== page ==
There are times we can and should know why God’s Word hasn’t come to pass in a situation–like, in the case of healing, if a person has unrepentant sin in his or her heart, or is under demonic bondage or is backslidden…. stuff like that can be in the way and should be dealt with. But there are times it might be a mystery. And we can’t let mystery of the unknown keep us from pursuing what we do know: that God’s Word is true regardless from circumstances, experiences or testimonies. And if His Word says “believers will lay hands on the sick and they will recover” (Mark 16:18), then we should lay hands on the sick and expect them to recover… not hope “it’s God will” they recover. The verse doesn’t say “And the sick might recover if it’s God’s will.” It says they will recover.

Toward the end, the Old Saint reminded those in attendance that healing ministry in the North American Church has been decidedly absent the past few-hundred years, though it is alive and thriving most everywhere else, especially South America, Africa and Asia. But it’s coming back to America… and that’s really exciting. The Body needs it; and the post-service prayer time showed how people are for it.

After the Old Saint prayed for a few people, Ken Brewer–Spring Arbor University’s resident disciple’r–brought out the troops: a dozen or so SAU students who’ve been trained in healing ministry and actively practice it with the sick and hurting in Jackson (and hopefully right in their dorm rooms, because we all need healing). They would pray for anyone in the audience who wanted prayer. Though few immediately jumped at the opportunity, once a few did, things picked up steam and many were ministered to.

Being an addict of seeing “the kingdom of God at hand,” I stuck around to offer intercession support and take it in. It’s so exciting to see students with such zeal for ministering in the Lord’s power. It was Church: Jesus-style, as you read in this entry’s title. When we started settling for talking-head church, I don’t know. But weekend service-church-as-we-know-it should primarily be about Body-maintenance, where we come together to minister to each other and be recharged from our tough week in the trenches. And that’s how I kinda saw the post-service time: the body was ministering to the body. People needed prayer and they were getting it.

By not having an active healing prayer ministry, or prophetic ministry, or permitting people to speak and interpret tongues, or move in words of wisdom or knowledge, we’re pulling a 1 Corinthians 12:20-26:

But now indeed there are many members, yet one body. And the eye cannot say to the hand, “I have no need of you”; nor again the head to the feet, “I have no need of you.” No, much rather, those members of the body which seem to be weaker are necessary. And those members of the body which we think to be less honorable, on these we bestow greater honor; and our unpresentable parts have greater modesty, but our presentable parts have no need. But God composed the body, having given greater honor to that part which lacks it, that there should be no schism in the body, but that the members should have the same care for one another. And if one member suffers, all the members suffer with it; or if one member is honored, all the members rejoice with it.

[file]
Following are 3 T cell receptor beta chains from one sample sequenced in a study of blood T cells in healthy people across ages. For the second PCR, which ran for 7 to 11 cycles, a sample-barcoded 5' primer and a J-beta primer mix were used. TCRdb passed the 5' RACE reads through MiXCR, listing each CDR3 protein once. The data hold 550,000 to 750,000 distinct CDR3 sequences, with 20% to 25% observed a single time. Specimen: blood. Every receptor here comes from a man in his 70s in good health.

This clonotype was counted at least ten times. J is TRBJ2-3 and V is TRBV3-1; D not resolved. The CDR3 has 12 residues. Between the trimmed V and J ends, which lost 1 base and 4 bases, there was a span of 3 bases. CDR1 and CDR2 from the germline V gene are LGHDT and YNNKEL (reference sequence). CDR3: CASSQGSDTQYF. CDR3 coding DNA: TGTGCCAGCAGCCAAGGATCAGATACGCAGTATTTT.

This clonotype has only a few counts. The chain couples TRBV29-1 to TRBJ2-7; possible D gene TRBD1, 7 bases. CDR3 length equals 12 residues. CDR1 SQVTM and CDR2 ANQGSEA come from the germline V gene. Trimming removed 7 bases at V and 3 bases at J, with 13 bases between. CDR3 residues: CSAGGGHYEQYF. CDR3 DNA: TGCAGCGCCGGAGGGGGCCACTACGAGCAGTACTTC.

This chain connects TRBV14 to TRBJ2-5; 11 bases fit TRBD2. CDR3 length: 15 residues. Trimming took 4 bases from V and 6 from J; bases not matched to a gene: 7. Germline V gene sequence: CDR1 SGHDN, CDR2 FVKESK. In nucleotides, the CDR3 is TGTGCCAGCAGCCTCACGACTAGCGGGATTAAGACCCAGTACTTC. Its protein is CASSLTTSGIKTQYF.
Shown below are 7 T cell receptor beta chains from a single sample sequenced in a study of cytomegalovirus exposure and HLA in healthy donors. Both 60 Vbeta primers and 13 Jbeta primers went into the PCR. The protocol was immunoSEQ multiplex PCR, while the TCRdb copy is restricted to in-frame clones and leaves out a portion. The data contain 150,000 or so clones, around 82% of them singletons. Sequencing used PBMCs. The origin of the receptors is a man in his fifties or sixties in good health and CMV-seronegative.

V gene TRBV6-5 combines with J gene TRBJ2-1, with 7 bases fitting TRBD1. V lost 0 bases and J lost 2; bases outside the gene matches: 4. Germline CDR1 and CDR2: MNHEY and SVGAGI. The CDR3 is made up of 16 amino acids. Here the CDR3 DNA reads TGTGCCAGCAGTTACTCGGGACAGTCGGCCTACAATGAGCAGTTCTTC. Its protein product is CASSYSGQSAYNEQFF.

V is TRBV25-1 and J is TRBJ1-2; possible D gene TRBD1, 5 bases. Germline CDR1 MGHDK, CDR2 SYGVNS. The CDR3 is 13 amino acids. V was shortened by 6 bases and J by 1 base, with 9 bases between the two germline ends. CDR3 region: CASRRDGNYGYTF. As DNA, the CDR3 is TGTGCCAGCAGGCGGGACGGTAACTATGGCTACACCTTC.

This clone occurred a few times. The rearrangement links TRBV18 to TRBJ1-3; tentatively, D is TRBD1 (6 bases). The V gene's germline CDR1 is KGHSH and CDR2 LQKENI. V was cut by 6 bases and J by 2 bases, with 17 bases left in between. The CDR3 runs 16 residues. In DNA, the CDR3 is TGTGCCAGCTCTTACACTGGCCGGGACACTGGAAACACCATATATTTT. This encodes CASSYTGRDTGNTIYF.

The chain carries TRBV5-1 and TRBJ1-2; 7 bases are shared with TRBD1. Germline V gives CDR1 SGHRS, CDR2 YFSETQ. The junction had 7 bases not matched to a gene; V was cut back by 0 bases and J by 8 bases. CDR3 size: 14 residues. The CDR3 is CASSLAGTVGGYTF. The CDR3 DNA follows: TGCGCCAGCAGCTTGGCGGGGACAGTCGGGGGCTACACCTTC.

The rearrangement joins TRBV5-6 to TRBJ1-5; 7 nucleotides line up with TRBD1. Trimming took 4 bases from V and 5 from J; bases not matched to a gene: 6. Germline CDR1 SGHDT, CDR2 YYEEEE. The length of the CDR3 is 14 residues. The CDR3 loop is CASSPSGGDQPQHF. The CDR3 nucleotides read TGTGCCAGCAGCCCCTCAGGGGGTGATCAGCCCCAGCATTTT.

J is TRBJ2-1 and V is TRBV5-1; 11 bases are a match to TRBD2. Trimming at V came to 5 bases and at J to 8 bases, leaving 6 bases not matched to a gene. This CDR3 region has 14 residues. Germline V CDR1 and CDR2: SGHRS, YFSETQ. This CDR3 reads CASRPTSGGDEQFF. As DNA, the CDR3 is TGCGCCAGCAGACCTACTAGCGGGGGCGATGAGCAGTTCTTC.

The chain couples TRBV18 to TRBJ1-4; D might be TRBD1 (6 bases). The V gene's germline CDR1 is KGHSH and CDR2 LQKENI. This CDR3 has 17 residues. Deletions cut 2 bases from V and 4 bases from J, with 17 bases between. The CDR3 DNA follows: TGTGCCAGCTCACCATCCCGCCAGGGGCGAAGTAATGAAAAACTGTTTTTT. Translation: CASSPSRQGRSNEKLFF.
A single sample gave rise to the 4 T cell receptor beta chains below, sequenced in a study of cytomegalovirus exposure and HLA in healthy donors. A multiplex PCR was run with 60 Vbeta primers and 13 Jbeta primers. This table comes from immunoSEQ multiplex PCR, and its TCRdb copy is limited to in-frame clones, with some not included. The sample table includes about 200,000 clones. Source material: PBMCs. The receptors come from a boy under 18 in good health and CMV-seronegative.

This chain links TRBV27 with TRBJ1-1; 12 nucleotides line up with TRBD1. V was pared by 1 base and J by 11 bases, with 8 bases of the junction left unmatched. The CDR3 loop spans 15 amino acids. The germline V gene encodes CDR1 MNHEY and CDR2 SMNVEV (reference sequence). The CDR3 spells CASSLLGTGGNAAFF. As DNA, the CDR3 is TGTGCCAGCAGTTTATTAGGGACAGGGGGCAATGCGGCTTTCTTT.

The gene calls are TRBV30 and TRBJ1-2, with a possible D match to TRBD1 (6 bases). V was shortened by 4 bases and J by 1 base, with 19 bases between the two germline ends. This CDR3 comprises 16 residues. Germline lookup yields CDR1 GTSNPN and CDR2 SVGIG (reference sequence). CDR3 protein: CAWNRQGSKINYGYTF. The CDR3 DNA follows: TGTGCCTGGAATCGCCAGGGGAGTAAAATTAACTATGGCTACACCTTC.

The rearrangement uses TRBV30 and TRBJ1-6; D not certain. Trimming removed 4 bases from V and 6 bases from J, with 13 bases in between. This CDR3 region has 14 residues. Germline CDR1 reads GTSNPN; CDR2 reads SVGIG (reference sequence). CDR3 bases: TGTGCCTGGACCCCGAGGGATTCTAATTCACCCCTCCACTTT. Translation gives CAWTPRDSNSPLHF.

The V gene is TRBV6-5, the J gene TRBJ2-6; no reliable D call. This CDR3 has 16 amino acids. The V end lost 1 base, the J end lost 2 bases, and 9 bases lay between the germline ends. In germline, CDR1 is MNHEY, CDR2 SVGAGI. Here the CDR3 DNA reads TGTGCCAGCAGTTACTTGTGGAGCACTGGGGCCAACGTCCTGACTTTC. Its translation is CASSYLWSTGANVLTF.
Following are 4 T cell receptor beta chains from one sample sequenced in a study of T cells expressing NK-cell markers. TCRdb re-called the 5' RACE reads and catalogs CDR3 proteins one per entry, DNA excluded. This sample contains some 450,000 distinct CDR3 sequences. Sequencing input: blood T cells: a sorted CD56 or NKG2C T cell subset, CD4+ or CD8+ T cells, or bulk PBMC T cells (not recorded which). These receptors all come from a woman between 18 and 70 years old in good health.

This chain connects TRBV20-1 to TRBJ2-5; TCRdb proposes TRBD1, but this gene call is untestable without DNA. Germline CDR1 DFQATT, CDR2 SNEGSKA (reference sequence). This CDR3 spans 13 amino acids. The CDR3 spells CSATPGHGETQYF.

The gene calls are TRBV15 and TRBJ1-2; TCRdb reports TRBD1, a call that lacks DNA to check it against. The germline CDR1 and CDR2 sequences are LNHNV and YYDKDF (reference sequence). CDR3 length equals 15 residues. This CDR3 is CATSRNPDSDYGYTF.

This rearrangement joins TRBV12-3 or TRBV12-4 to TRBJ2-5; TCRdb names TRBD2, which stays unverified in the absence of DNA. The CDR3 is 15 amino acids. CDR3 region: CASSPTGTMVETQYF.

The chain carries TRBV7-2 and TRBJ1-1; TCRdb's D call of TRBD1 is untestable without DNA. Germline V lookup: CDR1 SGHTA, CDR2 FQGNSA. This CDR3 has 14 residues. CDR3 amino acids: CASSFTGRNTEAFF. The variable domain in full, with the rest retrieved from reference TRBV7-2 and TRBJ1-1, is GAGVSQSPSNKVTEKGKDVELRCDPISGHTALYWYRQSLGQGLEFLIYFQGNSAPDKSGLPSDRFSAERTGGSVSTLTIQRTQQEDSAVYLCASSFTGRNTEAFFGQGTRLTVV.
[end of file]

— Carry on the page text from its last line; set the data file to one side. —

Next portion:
Many churches have hacked off so many appendages, we may as well call Sundays an amputee service rather than a worship service. If a local body doesn’t have members (or at least frequently-visiting ministers) moving in some gifts, it would seem to be a red-flag of sorts to the leadership that something is wrong… that the body isn’t being properly attended to. If not, the leadership is essentially saying “I have no need of you.” America, and the church with it, has exalted knowledge and the ability to teach as an ultimate gift which should take care of most everyone’s needs. But God Word doesn’t agree. And when “one member suffers, all the members suffer with it.”

I’m excited about what’s happening and will continue to happen on campus and among the greater-Jackson area Church. We’ve been praying for a new movement of the Spirit, and things like this service, GospelFest and others are signs progress is happening. And with the “shaking” going on at SAU, which, I might add, was prophesied, I’m reaffirmed things are in God’s hands and will “work out for the good of those who love Him and are called according to His purpose” (Romans 8:28).

Joel Maust

Joel Maust is a blogger, marketer and photographer living in the beautiful Flathead Valley of northwest Montana.